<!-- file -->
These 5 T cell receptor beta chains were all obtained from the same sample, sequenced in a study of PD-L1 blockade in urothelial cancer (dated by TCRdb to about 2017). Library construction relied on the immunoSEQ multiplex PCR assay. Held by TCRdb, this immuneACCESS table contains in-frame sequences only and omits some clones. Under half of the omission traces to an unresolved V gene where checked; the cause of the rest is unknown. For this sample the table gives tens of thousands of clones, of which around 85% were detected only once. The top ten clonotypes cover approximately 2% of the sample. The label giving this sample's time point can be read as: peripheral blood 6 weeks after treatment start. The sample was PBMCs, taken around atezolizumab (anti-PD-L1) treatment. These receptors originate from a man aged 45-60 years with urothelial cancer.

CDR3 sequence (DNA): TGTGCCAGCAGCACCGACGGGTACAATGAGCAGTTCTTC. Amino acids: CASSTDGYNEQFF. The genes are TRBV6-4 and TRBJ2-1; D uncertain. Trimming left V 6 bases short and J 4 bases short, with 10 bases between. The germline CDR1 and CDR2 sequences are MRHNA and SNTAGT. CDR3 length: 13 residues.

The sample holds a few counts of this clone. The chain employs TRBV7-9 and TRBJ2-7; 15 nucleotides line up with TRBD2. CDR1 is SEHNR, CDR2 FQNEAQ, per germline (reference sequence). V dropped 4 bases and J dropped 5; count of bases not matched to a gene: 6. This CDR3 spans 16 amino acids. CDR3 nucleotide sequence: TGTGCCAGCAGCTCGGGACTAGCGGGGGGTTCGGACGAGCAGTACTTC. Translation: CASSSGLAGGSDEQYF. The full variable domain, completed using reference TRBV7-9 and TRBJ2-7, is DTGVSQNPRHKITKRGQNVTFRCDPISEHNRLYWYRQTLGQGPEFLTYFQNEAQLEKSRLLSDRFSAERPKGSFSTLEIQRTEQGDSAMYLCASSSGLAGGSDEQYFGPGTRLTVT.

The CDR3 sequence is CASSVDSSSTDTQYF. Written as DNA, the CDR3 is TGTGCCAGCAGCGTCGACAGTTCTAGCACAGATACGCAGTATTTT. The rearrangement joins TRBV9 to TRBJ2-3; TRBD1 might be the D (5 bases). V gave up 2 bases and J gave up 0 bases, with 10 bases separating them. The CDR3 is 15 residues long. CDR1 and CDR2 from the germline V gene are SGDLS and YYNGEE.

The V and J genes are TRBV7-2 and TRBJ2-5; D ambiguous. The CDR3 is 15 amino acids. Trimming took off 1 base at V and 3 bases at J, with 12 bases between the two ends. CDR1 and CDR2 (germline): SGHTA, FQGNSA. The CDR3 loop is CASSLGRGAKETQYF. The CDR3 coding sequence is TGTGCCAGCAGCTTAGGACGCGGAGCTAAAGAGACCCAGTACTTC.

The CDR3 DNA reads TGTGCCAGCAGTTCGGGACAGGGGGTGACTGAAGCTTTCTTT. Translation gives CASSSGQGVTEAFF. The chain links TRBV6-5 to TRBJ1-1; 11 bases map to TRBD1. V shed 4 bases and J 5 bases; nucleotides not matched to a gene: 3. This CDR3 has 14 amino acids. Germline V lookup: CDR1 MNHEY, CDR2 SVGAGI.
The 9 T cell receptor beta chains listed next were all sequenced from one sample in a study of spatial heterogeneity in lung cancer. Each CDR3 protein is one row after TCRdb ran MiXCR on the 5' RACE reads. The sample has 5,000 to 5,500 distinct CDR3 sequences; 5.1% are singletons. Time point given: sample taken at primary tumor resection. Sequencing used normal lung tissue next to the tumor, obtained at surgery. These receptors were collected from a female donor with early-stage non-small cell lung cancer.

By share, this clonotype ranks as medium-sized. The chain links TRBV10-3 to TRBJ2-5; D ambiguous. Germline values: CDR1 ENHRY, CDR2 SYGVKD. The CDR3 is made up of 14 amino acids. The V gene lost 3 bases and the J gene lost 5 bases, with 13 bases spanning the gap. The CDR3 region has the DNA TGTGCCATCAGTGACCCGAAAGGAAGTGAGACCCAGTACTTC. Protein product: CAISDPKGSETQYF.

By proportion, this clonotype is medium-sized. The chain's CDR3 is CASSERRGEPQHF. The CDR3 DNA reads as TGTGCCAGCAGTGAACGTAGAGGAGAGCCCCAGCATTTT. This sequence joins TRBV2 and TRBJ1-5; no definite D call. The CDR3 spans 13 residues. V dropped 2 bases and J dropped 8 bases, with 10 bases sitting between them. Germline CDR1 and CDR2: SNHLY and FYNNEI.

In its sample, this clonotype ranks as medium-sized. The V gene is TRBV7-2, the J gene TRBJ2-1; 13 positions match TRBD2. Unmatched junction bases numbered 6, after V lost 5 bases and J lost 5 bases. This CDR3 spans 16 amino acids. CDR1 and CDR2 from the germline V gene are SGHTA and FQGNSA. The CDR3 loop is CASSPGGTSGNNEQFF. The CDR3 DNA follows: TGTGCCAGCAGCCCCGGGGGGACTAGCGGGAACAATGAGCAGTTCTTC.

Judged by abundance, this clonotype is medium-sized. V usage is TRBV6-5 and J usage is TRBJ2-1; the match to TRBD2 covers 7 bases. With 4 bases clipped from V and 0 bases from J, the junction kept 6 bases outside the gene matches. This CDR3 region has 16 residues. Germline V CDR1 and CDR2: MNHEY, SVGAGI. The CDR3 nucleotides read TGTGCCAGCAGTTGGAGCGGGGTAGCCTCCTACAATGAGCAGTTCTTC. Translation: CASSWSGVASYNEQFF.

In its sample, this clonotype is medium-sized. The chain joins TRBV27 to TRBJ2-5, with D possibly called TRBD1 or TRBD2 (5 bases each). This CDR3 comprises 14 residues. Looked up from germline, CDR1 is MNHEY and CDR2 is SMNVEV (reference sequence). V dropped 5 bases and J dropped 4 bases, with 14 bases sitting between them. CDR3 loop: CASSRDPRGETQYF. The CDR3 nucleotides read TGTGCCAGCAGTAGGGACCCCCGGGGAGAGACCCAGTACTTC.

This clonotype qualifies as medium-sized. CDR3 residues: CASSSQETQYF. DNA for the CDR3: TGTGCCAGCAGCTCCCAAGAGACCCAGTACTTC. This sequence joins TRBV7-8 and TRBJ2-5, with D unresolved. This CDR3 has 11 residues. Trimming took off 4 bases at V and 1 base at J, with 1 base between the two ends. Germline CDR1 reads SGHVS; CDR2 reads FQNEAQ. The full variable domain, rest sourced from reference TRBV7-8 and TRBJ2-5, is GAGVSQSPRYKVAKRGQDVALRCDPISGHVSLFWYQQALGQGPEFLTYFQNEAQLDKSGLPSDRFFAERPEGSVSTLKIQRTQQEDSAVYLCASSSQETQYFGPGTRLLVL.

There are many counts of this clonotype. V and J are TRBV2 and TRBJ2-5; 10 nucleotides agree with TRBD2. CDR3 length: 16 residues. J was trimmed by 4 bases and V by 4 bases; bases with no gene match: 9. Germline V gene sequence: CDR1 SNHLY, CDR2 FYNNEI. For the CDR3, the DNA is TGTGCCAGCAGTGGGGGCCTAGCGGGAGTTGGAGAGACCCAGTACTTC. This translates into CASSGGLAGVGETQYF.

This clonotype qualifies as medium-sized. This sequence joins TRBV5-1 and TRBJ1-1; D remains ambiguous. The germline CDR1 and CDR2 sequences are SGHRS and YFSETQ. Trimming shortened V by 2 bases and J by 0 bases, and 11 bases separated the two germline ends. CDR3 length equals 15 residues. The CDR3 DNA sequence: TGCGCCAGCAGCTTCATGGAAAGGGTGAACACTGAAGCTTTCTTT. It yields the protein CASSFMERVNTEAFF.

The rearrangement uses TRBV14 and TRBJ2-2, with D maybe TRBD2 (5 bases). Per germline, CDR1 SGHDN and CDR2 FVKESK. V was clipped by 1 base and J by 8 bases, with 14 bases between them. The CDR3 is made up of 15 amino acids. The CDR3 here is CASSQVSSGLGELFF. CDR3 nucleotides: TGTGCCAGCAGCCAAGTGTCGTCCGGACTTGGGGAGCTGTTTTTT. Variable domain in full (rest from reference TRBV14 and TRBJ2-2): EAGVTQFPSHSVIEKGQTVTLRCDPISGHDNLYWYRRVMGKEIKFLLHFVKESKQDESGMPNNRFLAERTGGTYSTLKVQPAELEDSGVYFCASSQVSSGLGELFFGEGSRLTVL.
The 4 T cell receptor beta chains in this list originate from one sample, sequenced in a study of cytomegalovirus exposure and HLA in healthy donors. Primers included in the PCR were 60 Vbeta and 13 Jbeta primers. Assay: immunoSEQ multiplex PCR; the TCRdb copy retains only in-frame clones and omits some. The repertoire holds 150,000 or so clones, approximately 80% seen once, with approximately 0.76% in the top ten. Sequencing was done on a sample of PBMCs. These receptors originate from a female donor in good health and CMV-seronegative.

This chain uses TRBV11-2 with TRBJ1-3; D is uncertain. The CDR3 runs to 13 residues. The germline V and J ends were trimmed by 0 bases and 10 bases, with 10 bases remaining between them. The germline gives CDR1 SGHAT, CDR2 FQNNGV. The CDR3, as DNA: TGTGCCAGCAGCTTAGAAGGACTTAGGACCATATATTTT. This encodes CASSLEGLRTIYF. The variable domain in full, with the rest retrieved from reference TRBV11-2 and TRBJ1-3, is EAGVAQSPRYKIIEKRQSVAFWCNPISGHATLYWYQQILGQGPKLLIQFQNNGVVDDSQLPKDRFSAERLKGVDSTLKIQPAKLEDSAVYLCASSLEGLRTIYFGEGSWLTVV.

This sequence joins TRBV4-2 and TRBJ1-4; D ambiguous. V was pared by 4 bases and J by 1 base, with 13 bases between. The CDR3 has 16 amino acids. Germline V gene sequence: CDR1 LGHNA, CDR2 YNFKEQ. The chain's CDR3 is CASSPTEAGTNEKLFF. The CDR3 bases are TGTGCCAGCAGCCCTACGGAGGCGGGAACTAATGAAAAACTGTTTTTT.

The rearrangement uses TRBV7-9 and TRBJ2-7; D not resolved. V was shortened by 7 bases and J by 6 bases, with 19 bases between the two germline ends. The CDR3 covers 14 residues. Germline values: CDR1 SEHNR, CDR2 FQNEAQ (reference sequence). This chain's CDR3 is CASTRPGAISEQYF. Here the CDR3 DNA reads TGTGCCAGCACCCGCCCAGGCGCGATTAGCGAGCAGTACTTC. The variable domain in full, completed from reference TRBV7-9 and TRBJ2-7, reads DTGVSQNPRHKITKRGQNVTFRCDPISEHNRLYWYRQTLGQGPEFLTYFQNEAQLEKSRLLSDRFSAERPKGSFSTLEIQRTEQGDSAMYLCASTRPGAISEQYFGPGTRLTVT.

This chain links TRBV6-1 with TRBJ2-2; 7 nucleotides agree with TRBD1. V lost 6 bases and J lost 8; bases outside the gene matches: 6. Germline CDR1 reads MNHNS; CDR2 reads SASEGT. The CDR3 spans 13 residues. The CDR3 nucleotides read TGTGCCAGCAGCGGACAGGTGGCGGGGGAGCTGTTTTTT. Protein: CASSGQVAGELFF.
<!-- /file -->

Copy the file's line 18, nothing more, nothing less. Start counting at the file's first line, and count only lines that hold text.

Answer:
This chain uses TRBV11-2 with TRBJ1-3; D is uncertain. The CDR3 runs to 13 residues. The germline V and J ends were trimmed by 0 bases and 10 bases, with 10 bases remaining between them. The germline gives CDR1 SGHAT, CDR2 FQNNGV. The CDR3, as DNA: TGTGCCAGCAGCTTAGAAGGACTTAGGACCATATATTTT. This encodes CASSLEGLRTIYF. The variable domain in full, with the rest retrieved from reference TRBV11-2 and TRBJ1-3, is EAGVAQSPRYKIIEKRQSVAFWCNPISGHATLYWYQQILGQGPKLLIQFQNNGVVDDSQLPKDRFSAERLKGVDSTLKIQPAKLEDSAVYLCASSLEGLRTIYFGEGSWLTVV.